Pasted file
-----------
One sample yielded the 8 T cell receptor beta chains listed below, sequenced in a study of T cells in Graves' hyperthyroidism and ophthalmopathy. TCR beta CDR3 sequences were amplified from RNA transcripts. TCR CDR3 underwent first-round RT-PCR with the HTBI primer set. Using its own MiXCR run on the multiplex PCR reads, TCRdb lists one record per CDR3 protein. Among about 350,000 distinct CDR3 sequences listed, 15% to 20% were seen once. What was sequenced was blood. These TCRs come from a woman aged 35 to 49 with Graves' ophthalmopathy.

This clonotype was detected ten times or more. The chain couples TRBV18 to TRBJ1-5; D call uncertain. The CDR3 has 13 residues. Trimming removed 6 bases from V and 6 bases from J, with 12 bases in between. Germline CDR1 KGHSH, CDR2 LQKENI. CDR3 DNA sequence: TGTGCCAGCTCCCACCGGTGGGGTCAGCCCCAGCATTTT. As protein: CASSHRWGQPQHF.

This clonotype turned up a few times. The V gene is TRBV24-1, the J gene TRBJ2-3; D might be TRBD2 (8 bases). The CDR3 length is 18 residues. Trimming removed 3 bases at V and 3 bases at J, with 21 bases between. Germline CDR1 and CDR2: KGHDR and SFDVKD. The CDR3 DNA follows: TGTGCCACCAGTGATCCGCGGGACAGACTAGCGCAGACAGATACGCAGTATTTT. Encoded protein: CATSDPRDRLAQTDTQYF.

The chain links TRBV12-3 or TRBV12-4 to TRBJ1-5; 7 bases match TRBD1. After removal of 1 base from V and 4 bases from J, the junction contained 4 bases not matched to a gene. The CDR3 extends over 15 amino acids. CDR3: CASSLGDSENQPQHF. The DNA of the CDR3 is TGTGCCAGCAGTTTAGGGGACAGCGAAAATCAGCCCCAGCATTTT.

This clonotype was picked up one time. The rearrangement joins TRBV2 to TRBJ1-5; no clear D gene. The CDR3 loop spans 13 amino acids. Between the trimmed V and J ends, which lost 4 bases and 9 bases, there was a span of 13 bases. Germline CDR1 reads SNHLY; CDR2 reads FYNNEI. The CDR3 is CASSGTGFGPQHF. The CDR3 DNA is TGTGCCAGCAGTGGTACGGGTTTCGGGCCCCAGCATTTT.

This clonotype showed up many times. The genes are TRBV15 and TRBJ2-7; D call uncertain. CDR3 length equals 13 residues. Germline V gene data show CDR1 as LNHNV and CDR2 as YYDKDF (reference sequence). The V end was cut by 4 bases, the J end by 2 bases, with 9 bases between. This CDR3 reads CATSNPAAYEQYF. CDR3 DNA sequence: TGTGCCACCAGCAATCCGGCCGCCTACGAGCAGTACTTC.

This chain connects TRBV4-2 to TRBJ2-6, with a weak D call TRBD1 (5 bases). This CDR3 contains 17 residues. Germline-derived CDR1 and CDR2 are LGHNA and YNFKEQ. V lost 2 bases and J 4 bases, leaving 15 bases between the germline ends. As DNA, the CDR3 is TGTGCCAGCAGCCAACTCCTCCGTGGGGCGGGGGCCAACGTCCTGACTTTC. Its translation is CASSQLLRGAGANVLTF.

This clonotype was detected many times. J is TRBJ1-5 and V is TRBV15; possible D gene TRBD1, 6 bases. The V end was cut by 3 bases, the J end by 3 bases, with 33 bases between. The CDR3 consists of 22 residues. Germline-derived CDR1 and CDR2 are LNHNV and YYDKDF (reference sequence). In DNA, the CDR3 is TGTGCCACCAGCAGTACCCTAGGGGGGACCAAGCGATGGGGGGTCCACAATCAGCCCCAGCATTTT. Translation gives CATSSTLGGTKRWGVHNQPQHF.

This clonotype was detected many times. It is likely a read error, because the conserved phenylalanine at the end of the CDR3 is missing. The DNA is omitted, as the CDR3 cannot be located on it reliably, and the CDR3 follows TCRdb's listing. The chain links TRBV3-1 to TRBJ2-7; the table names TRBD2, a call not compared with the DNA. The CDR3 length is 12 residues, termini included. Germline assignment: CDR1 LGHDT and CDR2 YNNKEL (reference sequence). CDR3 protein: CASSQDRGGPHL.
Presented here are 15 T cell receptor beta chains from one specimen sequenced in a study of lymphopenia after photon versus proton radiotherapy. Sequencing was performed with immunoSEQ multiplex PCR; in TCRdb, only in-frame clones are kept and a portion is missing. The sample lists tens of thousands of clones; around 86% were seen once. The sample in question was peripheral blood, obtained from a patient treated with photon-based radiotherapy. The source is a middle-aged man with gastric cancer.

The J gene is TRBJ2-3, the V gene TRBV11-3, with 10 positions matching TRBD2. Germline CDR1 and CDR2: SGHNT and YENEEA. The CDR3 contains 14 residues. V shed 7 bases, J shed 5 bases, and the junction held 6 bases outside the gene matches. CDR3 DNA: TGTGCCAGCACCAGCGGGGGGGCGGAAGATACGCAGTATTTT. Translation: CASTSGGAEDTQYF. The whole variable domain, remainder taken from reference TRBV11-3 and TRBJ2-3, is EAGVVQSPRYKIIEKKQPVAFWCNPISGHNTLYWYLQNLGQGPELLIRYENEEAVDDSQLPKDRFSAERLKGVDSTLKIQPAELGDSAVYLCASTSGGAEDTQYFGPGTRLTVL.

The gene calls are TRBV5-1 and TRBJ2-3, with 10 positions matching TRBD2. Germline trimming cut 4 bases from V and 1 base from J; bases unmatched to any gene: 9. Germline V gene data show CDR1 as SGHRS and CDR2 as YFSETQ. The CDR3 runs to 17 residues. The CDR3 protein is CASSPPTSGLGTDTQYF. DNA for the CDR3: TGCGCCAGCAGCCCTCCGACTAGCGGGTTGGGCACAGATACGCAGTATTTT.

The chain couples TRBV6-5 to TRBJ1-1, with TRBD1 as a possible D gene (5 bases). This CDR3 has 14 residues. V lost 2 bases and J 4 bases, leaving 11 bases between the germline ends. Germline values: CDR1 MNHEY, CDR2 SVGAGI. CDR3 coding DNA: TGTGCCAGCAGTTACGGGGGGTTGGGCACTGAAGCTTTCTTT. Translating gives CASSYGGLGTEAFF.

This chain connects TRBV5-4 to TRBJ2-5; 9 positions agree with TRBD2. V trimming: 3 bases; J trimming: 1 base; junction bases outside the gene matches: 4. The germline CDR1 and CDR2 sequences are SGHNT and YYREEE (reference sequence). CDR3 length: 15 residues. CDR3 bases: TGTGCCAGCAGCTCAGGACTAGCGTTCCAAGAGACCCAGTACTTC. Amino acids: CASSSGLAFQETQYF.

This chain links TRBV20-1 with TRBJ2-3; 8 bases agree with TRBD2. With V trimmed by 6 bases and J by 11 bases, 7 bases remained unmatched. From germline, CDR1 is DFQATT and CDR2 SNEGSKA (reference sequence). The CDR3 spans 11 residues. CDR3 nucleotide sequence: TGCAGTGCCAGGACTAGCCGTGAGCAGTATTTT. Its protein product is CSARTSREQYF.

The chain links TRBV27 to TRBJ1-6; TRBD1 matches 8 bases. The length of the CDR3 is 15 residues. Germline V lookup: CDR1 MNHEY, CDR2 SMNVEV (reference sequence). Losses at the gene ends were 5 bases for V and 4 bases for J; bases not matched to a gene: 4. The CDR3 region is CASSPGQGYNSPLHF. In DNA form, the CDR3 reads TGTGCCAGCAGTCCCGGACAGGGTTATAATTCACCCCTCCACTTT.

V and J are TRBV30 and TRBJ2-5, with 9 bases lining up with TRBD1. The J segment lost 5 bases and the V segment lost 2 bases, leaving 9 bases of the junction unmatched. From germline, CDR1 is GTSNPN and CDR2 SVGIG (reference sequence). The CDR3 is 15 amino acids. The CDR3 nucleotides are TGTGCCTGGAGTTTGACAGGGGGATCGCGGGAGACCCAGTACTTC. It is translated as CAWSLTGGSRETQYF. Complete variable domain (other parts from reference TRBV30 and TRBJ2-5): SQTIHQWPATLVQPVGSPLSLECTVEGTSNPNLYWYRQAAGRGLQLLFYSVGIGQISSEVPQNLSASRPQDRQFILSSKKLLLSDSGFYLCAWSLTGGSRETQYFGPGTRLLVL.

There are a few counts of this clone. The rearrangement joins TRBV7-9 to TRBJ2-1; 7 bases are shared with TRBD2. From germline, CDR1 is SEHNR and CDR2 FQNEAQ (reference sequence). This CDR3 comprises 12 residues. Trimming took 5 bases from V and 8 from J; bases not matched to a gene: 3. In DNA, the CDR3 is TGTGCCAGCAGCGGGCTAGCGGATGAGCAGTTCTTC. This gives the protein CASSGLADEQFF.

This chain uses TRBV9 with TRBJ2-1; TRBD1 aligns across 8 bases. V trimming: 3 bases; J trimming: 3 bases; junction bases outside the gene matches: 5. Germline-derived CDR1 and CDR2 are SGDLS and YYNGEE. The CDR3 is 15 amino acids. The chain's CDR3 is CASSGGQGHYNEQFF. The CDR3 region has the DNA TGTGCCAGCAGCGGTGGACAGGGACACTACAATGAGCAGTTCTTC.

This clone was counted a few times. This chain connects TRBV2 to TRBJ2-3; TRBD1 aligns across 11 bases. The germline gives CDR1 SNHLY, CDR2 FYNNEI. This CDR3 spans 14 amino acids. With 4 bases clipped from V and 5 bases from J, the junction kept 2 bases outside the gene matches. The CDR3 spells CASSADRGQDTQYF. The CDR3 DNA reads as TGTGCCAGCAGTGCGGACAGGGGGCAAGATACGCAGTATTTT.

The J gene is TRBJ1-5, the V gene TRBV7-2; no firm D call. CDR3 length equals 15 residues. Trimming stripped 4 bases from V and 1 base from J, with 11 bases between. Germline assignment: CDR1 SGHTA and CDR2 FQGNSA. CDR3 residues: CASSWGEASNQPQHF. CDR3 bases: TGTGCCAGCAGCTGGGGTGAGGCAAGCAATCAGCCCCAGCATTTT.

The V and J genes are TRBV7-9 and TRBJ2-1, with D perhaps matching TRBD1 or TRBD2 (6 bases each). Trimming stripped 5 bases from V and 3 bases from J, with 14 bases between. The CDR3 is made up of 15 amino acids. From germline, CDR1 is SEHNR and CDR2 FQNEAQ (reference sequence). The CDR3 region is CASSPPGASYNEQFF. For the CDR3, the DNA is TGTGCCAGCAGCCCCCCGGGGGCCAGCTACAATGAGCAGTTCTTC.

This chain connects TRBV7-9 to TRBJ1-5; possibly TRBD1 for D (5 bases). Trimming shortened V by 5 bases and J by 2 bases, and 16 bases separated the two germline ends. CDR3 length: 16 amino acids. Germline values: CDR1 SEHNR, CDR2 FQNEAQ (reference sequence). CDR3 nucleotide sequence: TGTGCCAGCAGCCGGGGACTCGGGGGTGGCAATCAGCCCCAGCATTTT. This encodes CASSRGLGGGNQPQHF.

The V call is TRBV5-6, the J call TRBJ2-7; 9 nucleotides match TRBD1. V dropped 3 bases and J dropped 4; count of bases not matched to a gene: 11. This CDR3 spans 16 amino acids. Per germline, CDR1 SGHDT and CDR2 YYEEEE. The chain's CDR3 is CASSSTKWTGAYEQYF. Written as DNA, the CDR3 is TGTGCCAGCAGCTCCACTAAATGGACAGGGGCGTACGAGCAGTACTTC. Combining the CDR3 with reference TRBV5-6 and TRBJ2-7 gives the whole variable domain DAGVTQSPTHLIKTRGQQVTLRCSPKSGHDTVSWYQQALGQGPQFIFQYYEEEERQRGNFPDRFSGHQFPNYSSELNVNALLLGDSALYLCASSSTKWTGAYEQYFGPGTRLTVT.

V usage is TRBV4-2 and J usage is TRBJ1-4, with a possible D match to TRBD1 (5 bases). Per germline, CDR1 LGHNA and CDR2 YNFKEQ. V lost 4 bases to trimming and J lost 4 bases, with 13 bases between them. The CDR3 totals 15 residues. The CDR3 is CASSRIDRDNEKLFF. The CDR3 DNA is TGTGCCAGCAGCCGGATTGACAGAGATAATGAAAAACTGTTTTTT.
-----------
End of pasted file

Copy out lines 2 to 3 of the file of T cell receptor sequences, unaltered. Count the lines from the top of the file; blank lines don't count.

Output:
This clonotype was detected ten times or more. The chain couples TRBV18 to TRBJ1-5; D call uncertain. The CDR3 has 13 residues. Trimming removed 6 bases from V and 6 bases from J, with 12 bases in between. Germline CDR1 KGHSH, CDR2 LQKENI. CDR3 DNA sequence: TGTGCCAGCTCCCACCGGTGGGGTCAGCCCCAGCATTTT. As protein: CASSHRWGQPQHF.

This clonotype turned up a few times. The V gene is TRBV24-1, the J gene TRBJ2-3; D might be TRBD2 (8 bases). The CDR3 length is 18 residues. Trimming removed 3 bases at V and 3 bases at J, with 21 bases between. Germline CDR1 and CDR2: KGHDR and SFDVKD. The CDR3 DNA follows: TGTGCCACCAGTGATCCGCGGGACAGACTAGCGCAGACAGATACGCAGTATTTT. Encoded protein: CATSDPRDRLAQTDTQYF.